Firstly, there's the sadomasochism. Katie Roiphe's now-infamous Newsweek cover story claimed that the popularity of the Fifty Shades books was evidence that women everywhere are tired of all this feminist liberation and secretly want to be tied down and whipped by wealthy plutocrats. But in fact, there are barely two spanking scenes in the whole of the first book – by far the most in-depth and detailed sex-scenes are "vanilla" – and our protagonist spends most of the time feeling shocked and horrified about her paramour's predilictions, to an extent that anyone actually involved in the S&M community might well find offensive. The watered-down approximation of sadomasochistic sex in the first book, at least, is merely an extended fantasy of possession, of being utterly desired by a person who takes full physical, moral and social responsibility for any boning that may or may not ensue. In a world where women are still made to feel ashamed of ever wanting to experience sexual pleasure for its own sake, that's an appealing fantasy.

Secondly, and most importantly – these books started out as smutty fan fiction. The publishers are extremely keen to underplay this aspect of the Fifty Shades books, and E. L James doesn't discuss it in interviews, but the fact that these books began as extended stories published on the internet in the Twilight fandom community is, to my mind, the most fascinating aspect of the whole Fifty Shades phenomenon.

If you're not familiar with fan fiction, or "fanfic", please just take my word for it that there are countless thousands of men, women and girls out there on the internet – mostly women, mostly young women, and some of them extremely young women – writing and sharing long, dirty stories set in their favourite fictional universes, from Harry Potter to Buffy and Twilight. These stories tend to place beloved characters in sweaty pairings that make private sexual fantasies a community experience – readers comment on and critique one other's work, correcting the most anatomically implausible details and discussing the ins and outs and ins and outs of possible scenarios at breathless length.

Not all fan fiction is filthy, but a great deal of what makes the enormous volume of dirty short fandom stories out there on the internet so exciting is that it's a unique way for readers to re-occupy a text, to rewrite anhedonic, sexless sagas like Harry Potter or actively disturbing chastity propaganda like Twilight with all the bonking and bodily fluids back in. Dirty fanfiction existed before the internet, but online forums have allowed enormous communities of antsy fifteen-year-old girls to crowdsource the education their classmates are getting from RedTube. It was in one of those communities, written largely by women, largely for women, that Fifty Shades emerged, and that fact probably goes quite a long way towards explaining why it works so damn well as what it is. Which, to reiterate, is porn. For women. To masturbate to. Horrifying, I know, but I suggest we all get used to the idea.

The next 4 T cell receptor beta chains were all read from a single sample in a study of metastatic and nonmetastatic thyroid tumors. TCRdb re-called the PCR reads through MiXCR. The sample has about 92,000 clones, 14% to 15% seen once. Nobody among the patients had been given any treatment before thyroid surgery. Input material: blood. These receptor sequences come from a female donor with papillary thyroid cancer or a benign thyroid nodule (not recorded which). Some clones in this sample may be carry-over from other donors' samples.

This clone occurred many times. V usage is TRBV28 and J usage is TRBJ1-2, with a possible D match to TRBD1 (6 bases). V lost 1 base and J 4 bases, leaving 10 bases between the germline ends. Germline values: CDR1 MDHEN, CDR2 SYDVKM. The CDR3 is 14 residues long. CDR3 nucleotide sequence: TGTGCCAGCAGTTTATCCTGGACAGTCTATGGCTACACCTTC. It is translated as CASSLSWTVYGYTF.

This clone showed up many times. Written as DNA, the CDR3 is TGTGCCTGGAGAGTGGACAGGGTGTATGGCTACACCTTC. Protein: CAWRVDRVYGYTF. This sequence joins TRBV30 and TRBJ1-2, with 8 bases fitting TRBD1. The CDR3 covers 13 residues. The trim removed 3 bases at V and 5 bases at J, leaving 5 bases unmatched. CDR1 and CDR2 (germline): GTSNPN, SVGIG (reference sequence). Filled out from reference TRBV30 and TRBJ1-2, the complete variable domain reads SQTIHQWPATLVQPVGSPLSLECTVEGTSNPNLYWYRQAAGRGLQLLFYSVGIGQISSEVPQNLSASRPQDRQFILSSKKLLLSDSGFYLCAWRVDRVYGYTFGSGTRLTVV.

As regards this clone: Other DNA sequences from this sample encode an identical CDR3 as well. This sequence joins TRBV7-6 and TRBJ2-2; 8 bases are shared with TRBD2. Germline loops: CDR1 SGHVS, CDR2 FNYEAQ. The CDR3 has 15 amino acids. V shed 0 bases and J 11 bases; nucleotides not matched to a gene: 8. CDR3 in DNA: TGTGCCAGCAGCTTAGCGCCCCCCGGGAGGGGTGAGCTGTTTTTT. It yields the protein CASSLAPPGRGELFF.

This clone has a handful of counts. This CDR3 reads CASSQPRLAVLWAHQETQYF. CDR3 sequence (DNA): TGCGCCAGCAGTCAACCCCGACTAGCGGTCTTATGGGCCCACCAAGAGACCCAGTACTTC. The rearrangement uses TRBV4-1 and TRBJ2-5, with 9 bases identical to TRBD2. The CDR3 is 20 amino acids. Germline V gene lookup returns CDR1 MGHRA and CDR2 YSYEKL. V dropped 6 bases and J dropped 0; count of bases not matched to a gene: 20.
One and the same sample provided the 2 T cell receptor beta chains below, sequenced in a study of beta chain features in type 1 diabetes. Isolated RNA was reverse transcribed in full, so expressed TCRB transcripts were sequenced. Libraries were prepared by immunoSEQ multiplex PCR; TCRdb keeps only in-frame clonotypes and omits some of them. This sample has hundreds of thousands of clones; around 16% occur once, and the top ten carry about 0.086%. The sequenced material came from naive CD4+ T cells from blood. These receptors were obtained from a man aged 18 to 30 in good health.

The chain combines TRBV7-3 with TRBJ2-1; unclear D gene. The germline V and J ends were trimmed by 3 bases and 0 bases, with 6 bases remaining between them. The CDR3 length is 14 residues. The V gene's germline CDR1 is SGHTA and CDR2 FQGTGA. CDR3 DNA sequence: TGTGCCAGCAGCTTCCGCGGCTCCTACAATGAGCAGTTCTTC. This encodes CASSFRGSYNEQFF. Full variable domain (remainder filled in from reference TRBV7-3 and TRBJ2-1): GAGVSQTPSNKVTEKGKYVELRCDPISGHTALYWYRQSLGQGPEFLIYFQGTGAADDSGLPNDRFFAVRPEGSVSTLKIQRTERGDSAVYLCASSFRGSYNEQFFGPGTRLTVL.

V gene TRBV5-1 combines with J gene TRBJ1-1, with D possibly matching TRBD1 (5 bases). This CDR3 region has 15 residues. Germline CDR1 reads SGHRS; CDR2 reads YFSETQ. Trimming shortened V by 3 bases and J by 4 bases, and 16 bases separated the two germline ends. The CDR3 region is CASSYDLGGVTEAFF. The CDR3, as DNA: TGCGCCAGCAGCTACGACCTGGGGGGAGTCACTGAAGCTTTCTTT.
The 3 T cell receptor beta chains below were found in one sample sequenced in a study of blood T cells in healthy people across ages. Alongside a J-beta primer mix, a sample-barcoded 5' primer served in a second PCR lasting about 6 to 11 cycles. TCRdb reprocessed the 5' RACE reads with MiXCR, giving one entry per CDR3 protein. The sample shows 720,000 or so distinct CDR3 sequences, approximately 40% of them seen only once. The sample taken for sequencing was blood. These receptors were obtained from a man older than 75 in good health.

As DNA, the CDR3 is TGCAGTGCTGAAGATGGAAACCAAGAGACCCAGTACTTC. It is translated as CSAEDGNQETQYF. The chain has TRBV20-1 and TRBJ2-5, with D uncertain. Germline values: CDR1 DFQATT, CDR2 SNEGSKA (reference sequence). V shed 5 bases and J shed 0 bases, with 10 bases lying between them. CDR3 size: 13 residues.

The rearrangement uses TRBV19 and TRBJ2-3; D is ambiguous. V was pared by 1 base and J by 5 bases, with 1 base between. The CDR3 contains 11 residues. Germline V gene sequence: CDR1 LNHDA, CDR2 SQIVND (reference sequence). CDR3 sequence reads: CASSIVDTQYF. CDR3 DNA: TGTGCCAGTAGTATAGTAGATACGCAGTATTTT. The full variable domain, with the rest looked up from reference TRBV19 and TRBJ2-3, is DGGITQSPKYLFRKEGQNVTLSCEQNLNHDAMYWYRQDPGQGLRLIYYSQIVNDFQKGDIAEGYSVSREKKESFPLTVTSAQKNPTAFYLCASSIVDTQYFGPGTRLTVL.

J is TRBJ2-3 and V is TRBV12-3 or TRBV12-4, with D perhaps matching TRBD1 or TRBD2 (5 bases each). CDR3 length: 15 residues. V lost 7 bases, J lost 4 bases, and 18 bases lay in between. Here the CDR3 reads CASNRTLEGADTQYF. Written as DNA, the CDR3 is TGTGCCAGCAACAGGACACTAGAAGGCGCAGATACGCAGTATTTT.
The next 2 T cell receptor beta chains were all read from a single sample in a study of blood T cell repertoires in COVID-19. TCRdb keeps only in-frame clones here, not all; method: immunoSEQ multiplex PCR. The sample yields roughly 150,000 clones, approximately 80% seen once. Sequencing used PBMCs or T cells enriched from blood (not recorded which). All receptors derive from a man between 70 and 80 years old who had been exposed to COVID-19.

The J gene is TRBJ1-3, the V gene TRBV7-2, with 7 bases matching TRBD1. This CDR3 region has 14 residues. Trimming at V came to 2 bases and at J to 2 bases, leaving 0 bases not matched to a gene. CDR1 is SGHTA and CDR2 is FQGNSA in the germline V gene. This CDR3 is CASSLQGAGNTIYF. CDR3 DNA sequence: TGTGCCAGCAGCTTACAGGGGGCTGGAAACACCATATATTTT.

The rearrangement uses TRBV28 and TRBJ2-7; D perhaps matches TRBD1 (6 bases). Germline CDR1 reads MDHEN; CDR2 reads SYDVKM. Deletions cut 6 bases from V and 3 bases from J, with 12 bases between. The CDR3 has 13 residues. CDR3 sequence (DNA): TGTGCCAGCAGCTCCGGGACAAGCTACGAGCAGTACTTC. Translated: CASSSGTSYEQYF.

[1] "My very own Christian Grey-flavoured popsicle" is not a phrase I'm going to be able to burn out of my brain any time soon.

[2] For more on this theme, visit the absolutely genius indifferent cats in amateur porn tumblr, which just goes to show that the oceans of human time lost in the lonely, backlit wank-alleys of the internet have not been entirely wasted. If you're under 18, get someone who isn't to Google it for you.

Laurie Penny is a contributing editor to the New Statesman. She is the author of five books, most recently Unspeakable Things.

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Survival of the smallest: the contested history of the English short story

Reports of the form’s death – and rebirth – have always been greatly exaggerated.

“The short story is enjoying a powerful renaissance”, ran a headline in the Spectator in September last year. “After decades of neglect,” it added, “the genre is very much back in fashion.” This isn’t true, but when it comes to short stories fake news is ubiquitous.

Other recent announcements of the short-story renaissance include one in 2014, when the Daily Telegraph called it “the perfect literary form for the 21st century” because brevity suits our dwindling attention span (more on the stupidity of that argument later); in 2013, when the short-story specialists Alice Munro and Lydia Davis won the Nobel and the Man Booker International Prizes, respectively; and in 2012, which Bloomsbury proclaimed “the year of the short story”, publishing five collections in as many months.